Orcon and Special Group strike again with 'living office'

  • Advertising
  • August 15, 2010
  • Ben Fahy
Orcon and Special Group strike again with 'living office'

Banner ads are often criticised for being boring, cheesy, annoying, intrusive or a combination of all four. David McGregor, writing in Idealog, went as far as calling online promotional activity "the Great Pacific Garbage Patch of the advertising business". But Orcon, Special Group, Exposure and Salt Interactive have joined forces to show that very good things can happen when the utility of the digital space is combined with the ideas of agency land.

Like 2degrees, Orcon is also going down the simple, flexible, no-contracts road and the interactive banner ad aims to dramatise how its offerings give New Zealand companies the freedom to grow and change. It is just 'push play' interactivity, but it allows readers to watch mini-episodes of office life, covering everything from the unbridled joy of a new business win through to a fairly entertaining office meltdown. And there's even an escaped convict involved (perhaps aimed at potential clients in Mt Eden).

The banner is live on the masthead of the Herald Business and Stuff Business pages today. But you should just have a play with it on our very own banner above this story. Or here.

Following up 'Orcon + Iggy', which, as most now know, was hugely successful both in terms of customer acquisition and award wins, was always going to be a tough ask, and while this isn't of the same integrated, multi-platform scale, it is similar in the sense that it's a brave, very involved and quite novel production that required plenty of problem solving and posed a number of logistical challenges, particularly the moving wall and the 'reset point', where the loop starts again.

Special Group's creative director Tony Bradbourne says it was basically the equivalent of making several TVCs. And because this hasn't really be attempted before and falls somewhere between the two genres of online and TV, there were plenty of technical and budgetary unknowns to deal with.

Still, as the Iggy campaign showed, risk can often equal reward and this unique and entertaining banner ad perfectly aligns with the creative approach Orcon, which won the 'creative business of the year' at this year's AXIS awards, is becoming renowned for.

Chris Clark, the director of the 'living office' project, is a firm believer that the internet and television are slowing merging into one commodity. And he thinks this is one of the first examples of that in New Zealand. And while he wouldn't divulge the budget, he did say it would be classified as a very expensive banner ad, but as a cheap TVC, primarily because everything was so well-organised before the shoot and there was so little post production required.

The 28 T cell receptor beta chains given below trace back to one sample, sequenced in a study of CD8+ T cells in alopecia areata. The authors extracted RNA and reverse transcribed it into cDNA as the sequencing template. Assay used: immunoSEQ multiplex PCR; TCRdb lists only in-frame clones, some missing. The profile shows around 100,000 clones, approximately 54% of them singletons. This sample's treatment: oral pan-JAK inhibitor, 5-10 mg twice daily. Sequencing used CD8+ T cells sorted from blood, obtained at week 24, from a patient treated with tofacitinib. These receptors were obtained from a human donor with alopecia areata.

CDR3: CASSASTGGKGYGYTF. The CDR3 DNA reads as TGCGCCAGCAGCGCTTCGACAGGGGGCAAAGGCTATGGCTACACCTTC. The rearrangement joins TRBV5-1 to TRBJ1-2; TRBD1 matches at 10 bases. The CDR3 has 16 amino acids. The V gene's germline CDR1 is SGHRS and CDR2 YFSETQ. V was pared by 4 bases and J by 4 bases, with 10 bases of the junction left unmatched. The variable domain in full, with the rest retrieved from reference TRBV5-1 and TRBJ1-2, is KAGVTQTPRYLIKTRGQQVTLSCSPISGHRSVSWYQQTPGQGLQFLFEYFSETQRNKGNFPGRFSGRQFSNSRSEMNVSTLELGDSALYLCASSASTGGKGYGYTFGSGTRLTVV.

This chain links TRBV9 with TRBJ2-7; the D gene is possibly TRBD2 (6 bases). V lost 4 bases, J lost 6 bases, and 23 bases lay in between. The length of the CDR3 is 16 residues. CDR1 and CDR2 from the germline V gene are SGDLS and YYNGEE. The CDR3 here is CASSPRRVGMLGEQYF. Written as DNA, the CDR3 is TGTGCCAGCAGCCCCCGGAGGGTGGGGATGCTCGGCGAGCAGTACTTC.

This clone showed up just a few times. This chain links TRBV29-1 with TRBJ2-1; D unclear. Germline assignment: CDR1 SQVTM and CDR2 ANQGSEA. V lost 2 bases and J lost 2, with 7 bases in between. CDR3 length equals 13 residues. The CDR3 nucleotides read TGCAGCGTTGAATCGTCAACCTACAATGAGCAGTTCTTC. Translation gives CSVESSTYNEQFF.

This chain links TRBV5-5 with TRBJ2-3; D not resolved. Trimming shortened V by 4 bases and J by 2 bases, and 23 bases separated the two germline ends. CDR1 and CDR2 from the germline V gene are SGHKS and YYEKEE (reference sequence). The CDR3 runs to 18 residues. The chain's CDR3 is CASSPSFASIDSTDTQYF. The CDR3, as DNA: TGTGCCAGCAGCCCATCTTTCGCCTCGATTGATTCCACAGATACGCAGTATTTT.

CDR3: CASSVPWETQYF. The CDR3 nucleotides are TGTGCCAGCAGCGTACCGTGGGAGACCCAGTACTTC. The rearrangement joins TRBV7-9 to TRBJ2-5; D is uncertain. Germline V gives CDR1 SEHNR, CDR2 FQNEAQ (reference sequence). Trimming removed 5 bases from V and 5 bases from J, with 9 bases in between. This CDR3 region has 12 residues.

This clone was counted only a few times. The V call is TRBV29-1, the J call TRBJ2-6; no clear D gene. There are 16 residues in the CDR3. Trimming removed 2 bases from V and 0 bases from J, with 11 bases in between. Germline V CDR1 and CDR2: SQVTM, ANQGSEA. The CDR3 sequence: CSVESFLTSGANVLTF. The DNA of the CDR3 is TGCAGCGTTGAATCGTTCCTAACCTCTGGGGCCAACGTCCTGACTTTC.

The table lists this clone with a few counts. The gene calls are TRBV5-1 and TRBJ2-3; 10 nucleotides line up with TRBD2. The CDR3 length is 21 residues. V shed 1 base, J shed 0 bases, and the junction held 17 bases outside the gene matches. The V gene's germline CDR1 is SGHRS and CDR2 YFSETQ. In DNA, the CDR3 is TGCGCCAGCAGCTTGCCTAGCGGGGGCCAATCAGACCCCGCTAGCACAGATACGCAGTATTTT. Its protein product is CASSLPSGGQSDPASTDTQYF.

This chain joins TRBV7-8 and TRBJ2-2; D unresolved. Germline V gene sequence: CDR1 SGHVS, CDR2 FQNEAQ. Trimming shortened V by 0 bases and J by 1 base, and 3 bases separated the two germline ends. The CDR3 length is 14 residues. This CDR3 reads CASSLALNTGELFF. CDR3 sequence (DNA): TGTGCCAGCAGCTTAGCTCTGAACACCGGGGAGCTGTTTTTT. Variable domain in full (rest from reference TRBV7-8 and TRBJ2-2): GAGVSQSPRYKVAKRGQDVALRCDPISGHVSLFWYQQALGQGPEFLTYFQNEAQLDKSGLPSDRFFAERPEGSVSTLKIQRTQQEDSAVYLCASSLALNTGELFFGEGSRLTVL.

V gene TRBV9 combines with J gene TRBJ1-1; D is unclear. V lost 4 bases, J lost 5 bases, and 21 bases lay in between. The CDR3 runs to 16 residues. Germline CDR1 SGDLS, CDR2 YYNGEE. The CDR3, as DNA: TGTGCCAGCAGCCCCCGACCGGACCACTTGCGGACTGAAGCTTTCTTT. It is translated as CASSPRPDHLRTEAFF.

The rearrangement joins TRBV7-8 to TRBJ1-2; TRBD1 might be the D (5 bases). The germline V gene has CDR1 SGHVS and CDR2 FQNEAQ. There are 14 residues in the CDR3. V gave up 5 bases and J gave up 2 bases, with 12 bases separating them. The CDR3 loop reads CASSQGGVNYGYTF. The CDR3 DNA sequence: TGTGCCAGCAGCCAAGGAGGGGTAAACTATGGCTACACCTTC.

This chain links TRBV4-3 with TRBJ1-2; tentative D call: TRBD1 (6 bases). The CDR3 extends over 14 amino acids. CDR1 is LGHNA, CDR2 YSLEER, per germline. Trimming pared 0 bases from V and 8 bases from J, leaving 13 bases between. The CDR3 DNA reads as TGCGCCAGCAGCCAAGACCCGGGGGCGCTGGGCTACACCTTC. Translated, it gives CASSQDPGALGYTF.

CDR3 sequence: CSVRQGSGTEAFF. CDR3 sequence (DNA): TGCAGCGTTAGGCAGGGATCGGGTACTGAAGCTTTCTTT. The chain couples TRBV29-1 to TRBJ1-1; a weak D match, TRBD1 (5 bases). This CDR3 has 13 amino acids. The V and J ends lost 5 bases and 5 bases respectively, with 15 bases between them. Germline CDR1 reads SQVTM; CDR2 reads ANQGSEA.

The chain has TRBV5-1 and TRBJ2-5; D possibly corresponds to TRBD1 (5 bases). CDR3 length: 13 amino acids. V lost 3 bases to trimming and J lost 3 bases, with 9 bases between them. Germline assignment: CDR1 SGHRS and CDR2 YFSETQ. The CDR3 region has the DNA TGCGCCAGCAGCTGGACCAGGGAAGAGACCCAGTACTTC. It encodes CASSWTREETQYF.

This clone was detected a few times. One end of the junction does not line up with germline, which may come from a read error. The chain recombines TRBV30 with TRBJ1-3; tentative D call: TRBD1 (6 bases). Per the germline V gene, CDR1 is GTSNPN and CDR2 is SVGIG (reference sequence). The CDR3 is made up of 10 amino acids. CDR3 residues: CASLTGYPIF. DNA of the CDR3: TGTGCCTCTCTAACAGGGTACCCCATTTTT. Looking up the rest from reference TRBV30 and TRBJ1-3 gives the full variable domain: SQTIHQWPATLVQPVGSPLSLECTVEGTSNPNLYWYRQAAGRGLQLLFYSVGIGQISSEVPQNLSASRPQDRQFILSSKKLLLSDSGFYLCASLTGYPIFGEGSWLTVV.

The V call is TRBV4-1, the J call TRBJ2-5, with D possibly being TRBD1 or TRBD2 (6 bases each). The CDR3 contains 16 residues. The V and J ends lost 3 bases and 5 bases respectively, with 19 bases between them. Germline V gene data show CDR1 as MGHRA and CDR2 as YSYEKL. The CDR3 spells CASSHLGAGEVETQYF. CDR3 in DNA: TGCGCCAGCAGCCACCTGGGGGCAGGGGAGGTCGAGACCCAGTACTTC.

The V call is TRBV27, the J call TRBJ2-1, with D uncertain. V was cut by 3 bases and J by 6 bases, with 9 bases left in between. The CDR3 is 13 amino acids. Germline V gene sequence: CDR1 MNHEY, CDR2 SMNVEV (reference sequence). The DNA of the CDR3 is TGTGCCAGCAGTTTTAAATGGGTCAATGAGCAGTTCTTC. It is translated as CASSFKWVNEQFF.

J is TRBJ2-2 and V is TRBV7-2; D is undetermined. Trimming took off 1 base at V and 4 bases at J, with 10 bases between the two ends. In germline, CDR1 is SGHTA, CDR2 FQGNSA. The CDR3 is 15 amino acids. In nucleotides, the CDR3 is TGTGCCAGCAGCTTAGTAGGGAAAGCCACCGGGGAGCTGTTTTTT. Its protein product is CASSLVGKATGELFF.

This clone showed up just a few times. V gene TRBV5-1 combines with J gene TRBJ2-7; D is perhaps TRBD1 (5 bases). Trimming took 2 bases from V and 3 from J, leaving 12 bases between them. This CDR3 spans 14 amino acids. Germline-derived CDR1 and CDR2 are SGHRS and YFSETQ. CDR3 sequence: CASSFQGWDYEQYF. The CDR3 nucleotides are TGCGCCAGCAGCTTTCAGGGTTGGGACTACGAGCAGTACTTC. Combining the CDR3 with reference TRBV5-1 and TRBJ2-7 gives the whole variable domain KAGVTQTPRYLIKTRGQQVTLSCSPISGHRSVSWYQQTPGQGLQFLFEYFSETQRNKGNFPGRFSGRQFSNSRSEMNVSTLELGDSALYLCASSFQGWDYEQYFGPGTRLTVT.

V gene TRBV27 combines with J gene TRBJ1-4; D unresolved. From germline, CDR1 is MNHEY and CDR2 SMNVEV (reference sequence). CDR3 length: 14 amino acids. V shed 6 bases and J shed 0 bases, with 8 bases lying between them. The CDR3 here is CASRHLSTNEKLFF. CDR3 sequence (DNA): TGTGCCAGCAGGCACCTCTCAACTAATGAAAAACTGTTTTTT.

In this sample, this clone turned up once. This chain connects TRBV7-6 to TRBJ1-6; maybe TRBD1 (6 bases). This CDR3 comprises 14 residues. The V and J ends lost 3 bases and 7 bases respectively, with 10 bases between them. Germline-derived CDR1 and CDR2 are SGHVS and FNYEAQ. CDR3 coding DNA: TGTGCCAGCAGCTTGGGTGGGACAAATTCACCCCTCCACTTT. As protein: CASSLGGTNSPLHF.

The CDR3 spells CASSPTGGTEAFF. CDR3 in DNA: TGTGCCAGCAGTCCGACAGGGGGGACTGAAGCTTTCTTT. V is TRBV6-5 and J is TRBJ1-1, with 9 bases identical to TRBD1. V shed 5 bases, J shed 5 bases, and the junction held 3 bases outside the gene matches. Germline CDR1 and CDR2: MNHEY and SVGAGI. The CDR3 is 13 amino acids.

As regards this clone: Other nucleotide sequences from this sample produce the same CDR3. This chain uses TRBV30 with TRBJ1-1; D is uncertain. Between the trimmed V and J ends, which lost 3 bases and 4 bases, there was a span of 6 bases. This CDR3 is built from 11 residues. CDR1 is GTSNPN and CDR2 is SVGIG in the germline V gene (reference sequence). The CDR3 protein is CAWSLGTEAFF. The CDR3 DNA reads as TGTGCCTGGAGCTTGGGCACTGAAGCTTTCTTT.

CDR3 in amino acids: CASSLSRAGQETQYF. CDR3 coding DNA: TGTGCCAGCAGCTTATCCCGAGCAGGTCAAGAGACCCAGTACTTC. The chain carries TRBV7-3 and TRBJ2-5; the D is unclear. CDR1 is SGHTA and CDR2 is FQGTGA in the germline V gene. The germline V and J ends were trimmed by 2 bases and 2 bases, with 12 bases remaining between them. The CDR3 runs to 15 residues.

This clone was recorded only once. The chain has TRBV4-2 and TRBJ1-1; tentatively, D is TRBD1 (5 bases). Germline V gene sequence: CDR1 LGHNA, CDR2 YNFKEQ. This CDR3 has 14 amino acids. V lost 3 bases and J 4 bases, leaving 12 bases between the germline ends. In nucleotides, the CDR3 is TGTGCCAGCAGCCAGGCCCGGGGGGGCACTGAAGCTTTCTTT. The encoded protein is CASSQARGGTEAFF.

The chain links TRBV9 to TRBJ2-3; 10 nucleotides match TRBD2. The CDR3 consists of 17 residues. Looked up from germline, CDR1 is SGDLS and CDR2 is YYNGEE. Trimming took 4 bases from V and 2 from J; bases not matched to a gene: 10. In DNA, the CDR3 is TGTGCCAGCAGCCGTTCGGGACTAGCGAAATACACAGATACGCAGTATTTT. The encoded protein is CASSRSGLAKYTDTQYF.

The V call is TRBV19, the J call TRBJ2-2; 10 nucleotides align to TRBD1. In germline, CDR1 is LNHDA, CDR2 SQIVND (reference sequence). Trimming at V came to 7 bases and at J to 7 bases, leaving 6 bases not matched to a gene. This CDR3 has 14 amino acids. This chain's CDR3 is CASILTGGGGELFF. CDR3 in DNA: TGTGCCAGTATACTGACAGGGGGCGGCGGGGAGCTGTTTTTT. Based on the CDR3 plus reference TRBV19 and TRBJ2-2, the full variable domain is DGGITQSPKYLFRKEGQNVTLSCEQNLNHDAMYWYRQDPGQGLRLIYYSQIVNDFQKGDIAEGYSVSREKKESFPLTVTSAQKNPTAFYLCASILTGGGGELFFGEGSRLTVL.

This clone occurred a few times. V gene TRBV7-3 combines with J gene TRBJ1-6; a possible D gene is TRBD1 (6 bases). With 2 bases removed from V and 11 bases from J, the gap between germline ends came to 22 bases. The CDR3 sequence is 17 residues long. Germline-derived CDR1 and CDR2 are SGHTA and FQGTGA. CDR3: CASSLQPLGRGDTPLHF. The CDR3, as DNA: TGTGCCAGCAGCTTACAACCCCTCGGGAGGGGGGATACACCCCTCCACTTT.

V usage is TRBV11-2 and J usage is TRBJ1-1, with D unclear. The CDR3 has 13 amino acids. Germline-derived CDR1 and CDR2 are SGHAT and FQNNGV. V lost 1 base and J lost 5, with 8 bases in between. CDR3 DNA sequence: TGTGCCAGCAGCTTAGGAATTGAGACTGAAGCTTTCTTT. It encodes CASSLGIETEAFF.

Whether it's successful or not, Clark says it's a very cool and it's very well-executed. And he believes we'll be seeing much more of in the future.

"I think this is the area advertising is going to go. But for this kind of thing, the budgets aren't set. So I think it's going to take the success of a few of them before things change," he says.

Clark, who was a huge fan of the Iggy campaign, was stoked to be able to work with both Special Group and Orcon and says the Cannes Lions recognition meant everyone knew they had to step it up a notch in terms of what needed to be done. And, after this, a few more notches might need to be created to go up.


Agency: Special Group
Creative Directors: Rob Jack and Tony Bradbourne
Account Director: Annabel Rees
Managing Partner: Michael Redwood
Producer: Mahsa Willis
Media Planning: Sean McCready

Production Company: Exposure
Director: Chris Clark
Producer: Craig Henderson
DOP: Andrew Stroud
Art Director: Ashley Turner

Interactive Agency: Salt Design
Interactive Creative Director/Designer: Michael Chalberg
Senior Interactive Designer/Developer: Lee Burrow
Interactive Producer: Stephen Williams

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Whittaker's divides the court of public opinion – but all for a good cause

  • Advertising
  • February 22, 2019
  • Caitlin Salter
Whittaker's divides the court of public opinion – but all for a good cause

On Monday, Whittaker’s launched its latest novelty chocolate-lolly mash up with a chocolatey answer to retro bakesale treat coconut ice. The Coconut Ice Surprise chocolate has a twist though, 20c from each block goes to Plunket – a charity which New Zealanders agree is a worthy cause. However, to relate the chocolate to the charity, Whittaker's has built the campaign around baby gender reveal parties, causing a backlash from the public who argue gender norms have expanded beyond blue for boys and pink for girls.

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